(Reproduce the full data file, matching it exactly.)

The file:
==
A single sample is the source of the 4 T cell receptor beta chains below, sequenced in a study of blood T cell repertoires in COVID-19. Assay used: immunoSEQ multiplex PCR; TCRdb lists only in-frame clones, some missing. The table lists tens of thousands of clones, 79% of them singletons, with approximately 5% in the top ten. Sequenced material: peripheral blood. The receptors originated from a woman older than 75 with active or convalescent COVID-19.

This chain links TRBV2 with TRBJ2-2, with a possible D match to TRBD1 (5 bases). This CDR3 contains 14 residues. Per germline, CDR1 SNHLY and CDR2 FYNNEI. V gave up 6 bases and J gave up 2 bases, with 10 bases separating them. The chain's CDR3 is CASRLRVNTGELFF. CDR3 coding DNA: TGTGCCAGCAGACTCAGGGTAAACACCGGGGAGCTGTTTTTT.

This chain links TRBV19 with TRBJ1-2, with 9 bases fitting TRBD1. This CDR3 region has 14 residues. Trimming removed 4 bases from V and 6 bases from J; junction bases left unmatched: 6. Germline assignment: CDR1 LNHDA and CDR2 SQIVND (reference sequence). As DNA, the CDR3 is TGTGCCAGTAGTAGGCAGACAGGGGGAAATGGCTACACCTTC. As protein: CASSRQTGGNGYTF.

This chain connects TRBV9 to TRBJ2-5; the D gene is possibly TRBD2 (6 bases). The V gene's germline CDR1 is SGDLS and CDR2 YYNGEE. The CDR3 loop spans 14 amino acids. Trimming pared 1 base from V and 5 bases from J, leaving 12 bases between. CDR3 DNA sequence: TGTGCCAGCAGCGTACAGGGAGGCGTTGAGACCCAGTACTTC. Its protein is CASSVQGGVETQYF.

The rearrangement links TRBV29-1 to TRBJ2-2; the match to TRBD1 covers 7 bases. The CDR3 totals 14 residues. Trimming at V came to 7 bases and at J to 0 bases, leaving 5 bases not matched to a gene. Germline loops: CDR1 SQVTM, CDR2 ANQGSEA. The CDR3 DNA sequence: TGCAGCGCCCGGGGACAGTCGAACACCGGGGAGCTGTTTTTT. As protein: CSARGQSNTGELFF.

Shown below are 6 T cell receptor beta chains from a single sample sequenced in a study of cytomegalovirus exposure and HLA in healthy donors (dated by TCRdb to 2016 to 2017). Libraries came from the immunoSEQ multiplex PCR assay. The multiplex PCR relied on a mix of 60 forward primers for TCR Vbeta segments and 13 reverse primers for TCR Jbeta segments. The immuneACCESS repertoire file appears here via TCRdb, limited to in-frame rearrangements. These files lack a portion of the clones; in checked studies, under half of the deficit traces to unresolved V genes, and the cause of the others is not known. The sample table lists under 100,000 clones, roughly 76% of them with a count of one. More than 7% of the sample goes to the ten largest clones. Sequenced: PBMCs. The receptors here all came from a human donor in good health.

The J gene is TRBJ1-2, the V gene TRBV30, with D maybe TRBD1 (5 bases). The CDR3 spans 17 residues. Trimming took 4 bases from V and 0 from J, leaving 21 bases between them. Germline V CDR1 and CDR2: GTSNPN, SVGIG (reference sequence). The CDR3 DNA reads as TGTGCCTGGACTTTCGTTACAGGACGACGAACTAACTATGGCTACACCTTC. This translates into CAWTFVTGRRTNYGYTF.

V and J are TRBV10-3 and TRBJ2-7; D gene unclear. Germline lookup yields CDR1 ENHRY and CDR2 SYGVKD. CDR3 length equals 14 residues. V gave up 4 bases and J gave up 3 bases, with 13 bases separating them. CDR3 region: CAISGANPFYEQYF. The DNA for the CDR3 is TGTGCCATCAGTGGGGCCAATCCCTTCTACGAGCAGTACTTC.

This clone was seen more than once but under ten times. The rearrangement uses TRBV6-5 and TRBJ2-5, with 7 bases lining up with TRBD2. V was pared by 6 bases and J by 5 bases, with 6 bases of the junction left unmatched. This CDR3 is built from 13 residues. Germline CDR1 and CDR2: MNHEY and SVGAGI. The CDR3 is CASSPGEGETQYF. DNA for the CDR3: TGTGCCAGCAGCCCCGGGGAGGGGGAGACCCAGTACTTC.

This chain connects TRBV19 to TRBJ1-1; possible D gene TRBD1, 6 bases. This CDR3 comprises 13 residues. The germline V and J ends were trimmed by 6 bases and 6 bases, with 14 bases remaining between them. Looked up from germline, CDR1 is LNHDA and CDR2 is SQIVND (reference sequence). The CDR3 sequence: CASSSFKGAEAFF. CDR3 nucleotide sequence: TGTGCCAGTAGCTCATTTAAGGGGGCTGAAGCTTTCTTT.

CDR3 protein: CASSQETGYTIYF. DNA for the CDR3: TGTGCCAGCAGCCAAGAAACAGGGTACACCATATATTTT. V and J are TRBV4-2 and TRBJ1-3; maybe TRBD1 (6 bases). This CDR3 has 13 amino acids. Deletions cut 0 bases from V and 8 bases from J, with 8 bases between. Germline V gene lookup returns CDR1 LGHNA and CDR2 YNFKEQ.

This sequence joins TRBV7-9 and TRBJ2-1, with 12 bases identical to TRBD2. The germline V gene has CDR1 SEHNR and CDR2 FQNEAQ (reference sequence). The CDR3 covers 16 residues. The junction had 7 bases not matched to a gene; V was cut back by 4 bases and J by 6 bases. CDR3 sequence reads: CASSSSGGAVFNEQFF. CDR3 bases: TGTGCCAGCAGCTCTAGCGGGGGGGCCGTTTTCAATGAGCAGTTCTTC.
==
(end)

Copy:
A single sample is the source of the 4 T cell receptor beta chains below, sequenced in a study of blood T cell repertoires in COVID-19. Assay used: immunoSEQ multiplex PCR; TCRdb lists only in-frame clones, some missing. The table lists tens of thousands of clones, 79% of them singletons, with approximately 5% in the top ten. Sequenced material: peripheral blood. The receptors originated from a woman older than 75 with active or convalescent COVID-19.

This chain links TRBV2 with TRBJ2-2, with a possible D match to TRBD1 (5 bases). This CDR3 contains 14 residues. Per germline, CDR1 SNHLY and CDR2 FYNNEI. V gave up 6 bases and J gave up 2 bases, with 10 bases separating them. The chain's CDR3 is CASRLRVNTGELFF. CDR3 coding DNA: TGTGCCAGCAGACTCAGGGTAAACACCGGGGAGCTGTTTTTT.

This chain links TRBV19 with TRBJ1-2, with 9 bases fitting TRBD1. This CDR3 region has 14 residues. Trimming removed 4 bases from V and 6 bases from J; junction bases left unmatched: 6. Germline assignment: CDR1 LNHDA and CDR2 SQIVND (reference sequence). As DNA, the CDR3 is TGTGCCAGTAGTAGGCAGACAGGGGGAAATGGCTACACCTTC. As protein: CASSRQTGGNGYTF.

This chain connects TRBV9 to TRBJ2-5; the D gene is possibly TRBD2 (6 bases). The V gene's germline CDR1 is SGDLS and CDR2 YYNGEE. The CDR3 loop spans 14 amino acids. Trimming pared 1 base from V and 5 bases from J, leaving 12 bases between. CDR3 DNA sequence: TGTGCCAGCAGCGTACAGGGAGGCGTTGAGACCCAGTACTTC. Its protein is CASSVQGGVETQYF.

The rearrangement links TRBV29-1 to TRBJ2-2; the match to TRBD1 covers 7 bases. The CDR3 totals 14 residues. Trimming at V came to 7 bases and at J to 0 bases, leaving 5 bases not matched to a gene. Germline loops: CDR1 SQVTM, CDR2 ANQGSEA. The CDR3 DNA sequence: TGCAGCGCCCGGGGACAGTCGAACACCGGGGAGCTGTTTTTT. As protein: CSARGQSNTGELFF.

Shown below are 6 T cell receptor beta chains from a single sample sequenced in a study of cytomegalovirus exposure and HLA in healthy donors (dated by TCRdb to 2016 to 2017). Libraries came from the immunoSEQ multiplex PCR assay. The multiplex PCR relied on a mix of 60 forward primers for TCR Vbeta segments and 13 reverse primers for TCR Jbeta segments. The immuneACCESS repertoire file appears here via TCRdb, limited to in-frame rearrangements. These files lack a portion of the clones; in checked studies, under half of the deficit traces to unresolved V genes, and the cause of the others is not known. The sample table lists under 100,000 clones, roughly 76% of them with a count of one. More than 7% of the sample goes to the ten largest clones. Sequenced: PBMCs. The receptors here all came from a human donor in good health.

The J gene is TRBJ1-2, the V gene TRBV30, with D maybe TRBD1 (5 bases). The CDR3 spans 17 residues. Trimming took 4 bases from V and 0 from J, leaving 21 bases between them. Germline V CDR1 and CDR2: GTSNPN, SVGIG (reference sequence). The CDR3 DNA reads as TGTGCCTGGACTTTCGTTACAGGACGACGAACTAACTATGGCTACACCTTC. This translates into CAWTFVTGRRTNYGYTF.

V and J are TRBV10-3 and TRBJ2-7; D gene unclear. Germline lookup yields CDR1 ENHRY and CDR2 SYGVKD. CDR3 length equals 14 residues. V gave up 4 bases and J gave up 3 bases, with 13 bases separating them. CDR3 region: CAISGANPFYEQYF. The DNA for the CDR3 is TGTGCCATCAGTGGGGCCAATCCCTTCTACGAGCAGTACTTC.

This clone was seen more than once but under ten times. The rearrangement uses TRBV6-5 and TRBJ2-5, with 7 bases lining up with TRBD2. V was pared by 6 bases and J by 5 bases, with 6 bases of the junction left unmatched. This CDR3 is built from 13 residues. Germline CDR1 and CDR2: MNHEY and SVGAGI. The CDR3 is CASSPGEGETQYF. DNA for the CDR3: TGTGCCAGCAGCCCCGGGGAGGGGGAGACCCAGTACTTC.

This chain connects TRBV19 to TRBJ1-1; possible D gene TRBD1, 6 bases. This CDR3 comprises 13 residues. The germline V and J ends were trimmed by 6 bases and 6 bases, with 14 bases remaining between them. Looked up from germline, CDR1 is LNHDA and CDR2 is SQIVND (reference sequence). The CDR3 sequence: CASSSFKGAEAFF. CDR3 nucleotide sequence: TGTGCCAGTAGCTCATTTAAGGGGGCTGAAGCTTTCTTT.

CDR3 protein: CASSQETGYTIYF. DNA for the CDR3: TGTGCCAGCAGCCAAGAAACAGGGTACACCATATATTTT. V and J are TRBV4-2 and TRBJ1-3; maybe TRBD1 (6 bases). This CDR3 has 13 amino acids. Deletions cut 0 bases from V and 8 bases from J, with 8 bases between. Germline V gene lookup returns CDR1 LGHNA and CDR2 YNFKEQ.

This sequence joins TRBV7-9 and TRBJ2-1, with 12 bases identical to TRBD2. The germline V gene has CDR1 SEHNR and CDR2 FQNEAQ (reference sequence). The CDR3 covers 16 residues. The junction had 7 bases not matched to a gene; V was cut back by 4 bases and J by 6 bases. CDR3 sequence reads: CASSSSGGAVFNEQFF. CDR3 bases: TGTGCCAGCAGCTCTAGCGGGGGGGCCGTTTTCAATGAGCAGTTCTTC.